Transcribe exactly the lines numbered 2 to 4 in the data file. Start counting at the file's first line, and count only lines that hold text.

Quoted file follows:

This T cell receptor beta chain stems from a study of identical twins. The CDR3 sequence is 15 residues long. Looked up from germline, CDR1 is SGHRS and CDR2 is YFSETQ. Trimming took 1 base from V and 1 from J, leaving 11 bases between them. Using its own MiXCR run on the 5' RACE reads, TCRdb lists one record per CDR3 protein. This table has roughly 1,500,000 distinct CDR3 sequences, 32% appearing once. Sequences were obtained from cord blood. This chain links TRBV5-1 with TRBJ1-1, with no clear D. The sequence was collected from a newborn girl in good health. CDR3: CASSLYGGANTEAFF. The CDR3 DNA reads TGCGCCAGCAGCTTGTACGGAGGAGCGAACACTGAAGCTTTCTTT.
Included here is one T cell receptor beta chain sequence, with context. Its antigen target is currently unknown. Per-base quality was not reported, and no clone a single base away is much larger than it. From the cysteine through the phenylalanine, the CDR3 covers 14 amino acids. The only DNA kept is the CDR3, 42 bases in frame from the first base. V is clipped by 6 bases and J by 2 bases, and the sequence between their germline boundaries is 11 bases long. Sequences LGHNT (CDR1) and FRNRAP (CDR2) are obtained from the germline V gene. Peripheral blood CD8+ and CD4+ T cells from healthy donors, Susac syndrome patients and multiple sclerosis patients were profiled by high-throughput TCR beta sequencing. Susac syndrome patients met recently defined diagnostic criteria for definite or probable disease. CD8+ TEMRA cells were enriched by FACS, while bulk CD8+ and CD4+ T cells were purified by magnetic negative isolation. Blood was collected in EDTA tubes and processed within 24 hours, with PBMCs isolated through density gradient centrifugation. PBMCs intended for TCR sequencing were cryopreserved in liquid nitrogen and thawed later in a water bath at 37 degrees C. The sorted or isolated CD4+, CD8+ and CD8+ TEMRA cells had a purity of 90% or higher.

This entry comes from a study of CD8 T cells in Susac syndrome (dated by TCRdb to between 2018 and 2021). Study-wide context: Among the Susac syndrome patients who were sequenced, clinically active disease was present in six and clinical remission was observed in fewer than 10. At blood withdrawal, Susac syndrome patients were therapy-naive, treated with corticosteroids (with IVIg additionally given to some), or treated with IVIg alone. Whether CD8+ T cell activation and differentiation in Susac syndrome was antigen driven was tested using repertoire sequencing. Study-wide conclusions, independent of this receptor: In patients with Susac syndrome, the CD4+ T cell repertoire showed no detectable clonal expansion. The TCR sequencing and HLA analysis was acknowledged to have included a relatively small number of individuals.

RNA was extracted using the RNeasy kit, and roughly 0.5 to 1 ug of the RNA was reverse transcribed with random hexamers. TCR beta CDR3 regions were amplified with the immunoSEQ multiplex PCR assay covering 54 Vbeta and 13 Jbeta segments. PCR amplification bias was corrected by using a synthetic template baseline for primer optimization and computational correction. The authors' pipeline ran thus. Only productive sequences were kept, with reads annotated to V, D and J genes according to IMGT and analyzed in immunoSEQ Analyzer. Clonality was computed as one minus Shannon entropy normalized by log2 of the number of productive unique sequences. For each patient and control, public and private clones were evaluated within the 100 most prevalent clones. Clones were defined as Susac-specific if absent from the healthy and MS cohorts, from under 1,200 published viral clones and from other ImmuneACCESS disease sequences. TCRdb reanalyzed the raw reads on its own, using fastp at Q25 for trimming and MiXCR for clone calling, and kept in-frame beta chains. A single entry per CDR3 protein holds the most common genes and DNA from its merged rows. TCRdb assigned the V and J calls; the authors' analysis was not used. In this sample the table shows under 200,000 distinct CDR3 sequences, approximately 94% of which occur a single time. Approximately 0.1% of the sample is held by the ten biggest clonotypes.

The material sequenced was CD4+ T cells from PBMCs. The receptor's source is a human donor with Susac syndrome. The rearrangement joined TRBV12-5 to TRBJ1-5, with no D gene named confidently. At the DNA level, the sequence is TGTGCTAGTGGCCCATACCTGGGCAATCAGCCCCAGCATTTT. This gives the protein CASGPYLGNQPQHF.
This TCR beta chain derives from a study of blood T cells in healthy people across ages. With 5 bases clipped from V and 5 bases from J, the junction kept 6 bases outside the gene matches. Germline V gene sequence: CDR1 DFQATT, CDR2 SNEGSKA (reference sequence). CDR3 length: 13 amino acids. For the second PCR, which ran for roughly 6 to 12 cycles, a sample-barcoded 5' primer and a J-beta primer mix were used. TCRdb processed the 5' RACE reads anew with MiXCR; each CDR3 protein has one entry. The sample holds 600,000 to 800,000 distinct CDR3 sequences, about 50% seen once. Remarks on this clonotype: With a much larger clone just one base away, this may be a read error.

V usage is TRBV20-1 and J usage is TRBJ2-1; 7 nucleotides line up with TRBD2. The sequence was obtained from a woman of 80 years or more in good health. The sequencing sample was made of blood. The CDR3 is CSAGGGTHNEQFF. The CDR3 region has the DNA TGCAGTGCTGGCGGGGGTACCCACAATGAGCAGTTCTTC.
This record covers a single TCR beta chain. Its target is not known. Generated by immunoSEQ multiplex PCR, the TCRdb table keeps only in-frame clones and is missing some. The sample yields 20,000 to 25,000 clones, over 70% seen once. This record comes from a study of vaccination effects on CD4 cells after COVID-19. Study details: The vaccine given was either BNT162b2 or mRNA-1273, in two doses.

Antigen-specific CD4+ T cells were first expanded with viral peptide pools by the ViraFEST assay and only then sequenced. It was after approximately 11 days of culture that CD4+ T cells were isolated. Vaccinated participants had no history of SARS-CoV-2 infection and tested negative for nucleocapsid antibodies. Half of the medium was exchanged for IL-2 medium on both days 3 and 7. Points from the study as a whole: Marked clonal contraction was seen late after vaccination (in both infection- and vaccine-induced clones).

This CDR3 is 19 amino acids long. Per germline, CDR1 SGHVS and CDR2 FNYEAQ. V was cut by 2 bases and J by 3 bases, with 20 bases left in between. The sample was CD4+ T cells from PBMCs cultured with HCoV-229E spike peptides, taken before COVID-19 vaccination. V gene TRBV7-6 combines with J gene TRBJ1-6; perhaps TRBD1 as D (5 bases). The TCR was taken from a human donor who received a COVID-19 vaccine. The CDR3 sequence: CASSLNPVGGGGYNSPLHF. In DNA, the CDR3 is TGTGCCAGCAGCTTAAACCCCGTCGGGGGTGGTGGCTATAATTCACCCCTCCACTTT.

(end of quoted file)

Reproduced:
Included here is one T cell receptor beta chain sequence, with context. Its antigen target is currently unknown. Per-base quality was not reported, and no clone a single base away is much larger than it. From the cysteine through the phenylalanine, the CDR3 covers 14 amino acids. The only DNA kept is the CDR3, 42 bases in frame from the first base. V is clipped by 6 bases and J by 2 bases, and the sequence between their germline boundaries is 11 bases long. Sequences LGHNT (CDR1) and FRNRAP (CDR2) are obtained from the germline V gene. Peripheral blood CD8+ and CD4+ T cells from healthy donors, Susac syndrome patients and multiple sclerosis patients were profiled by high-throughput TCR beta sequencing. Susac syndrome patients met recently defined diagnostic criteria for definite or probable disease. CD8+ TEMRA cells were enriched by FACS, while bulk CD8+ and CD4+ T cells were purified by magnetic negative isolation. Blood was collected in EDTA tubes and processed within 24 hours, with PBMCs isolated through density gradient centrifugation. PBMCs intended for TCR sequencing were cryopreserved in liquid nitrogen and thawed later in a water bath at 37 degrees C. The sorted or isolated CD4+, CD8+ and CD8+ TEMRA cells had a purity of 90% or higher.

This entry comes from a study of CD8 T cells in Susac syndrome (dated by TCRdb to between 2018 and 2021). Study-wide context: Among the Susac syndrome patients who were sequenced, clinically active disease was present in six and clinical remission was observed in fewer than 10. At blood withdrawal, Susac syndrome patients were therapy-naive, treated with corticosteroids (with IVIg additionally given to some), or treated with IVIg alone. Whether CD8+ T cell activation and differentiation in Susac syndrome was antigen driven was tested using repertoire sequencing. Study-wide conclusions, independent of this receptor: In patients with Susac syndrome, the CD4+ T cell repertoire showed no detectable clonal expansion. The TCR sequencing and HLA analysis was acknowledged to have included a relatively small number of individuals.

RNA was extracted using the RNeasy kit, and roughly 0.5 to 1 ug of the RNA was reverse transcribed with random hexamers. TCR beta CDR3 regions were amplified with the immunoSEQ multiplex PCR assay covering 54 Vbeta and 13 Jbeta segments. PCR amplification bias was corrected by using a synthetic template baseline for primer optimization and computational correction. The authors' pipeline ran thus. Only productive sequences were kept, with reads annotated to V, D and J genes according to IMGT and analyzed in immunoSEQ Analyzer. Clonality was computed as one minus Shannon entropy normalized by log2 of the number of productive unique sequences. For each patient and control, public and private clones were evaluated within the 100 most prevalent clones. Clones were defined as Susac-specific if absent from the healthy and MS cohorts, from under 1,200 published viral clones and from other ImmuneACCESS disease sequences. TCRdb reanalyzed the raw reads on its own, using fastp at Q25 for trimming and MiXCR for clone calling, and kept in-frame beta chains. A single entry per CDR3 protein holds the most common genes and DNA from its merged rows. TCRdb assigned the V and J calls; the authors' analysis was not used. In this sample the table shows under 200,000 distinct CDR3 sequences, approximately 94% of which occur a single time. Approximately 0.1% of the sample is held by the ten biggest clonotypes.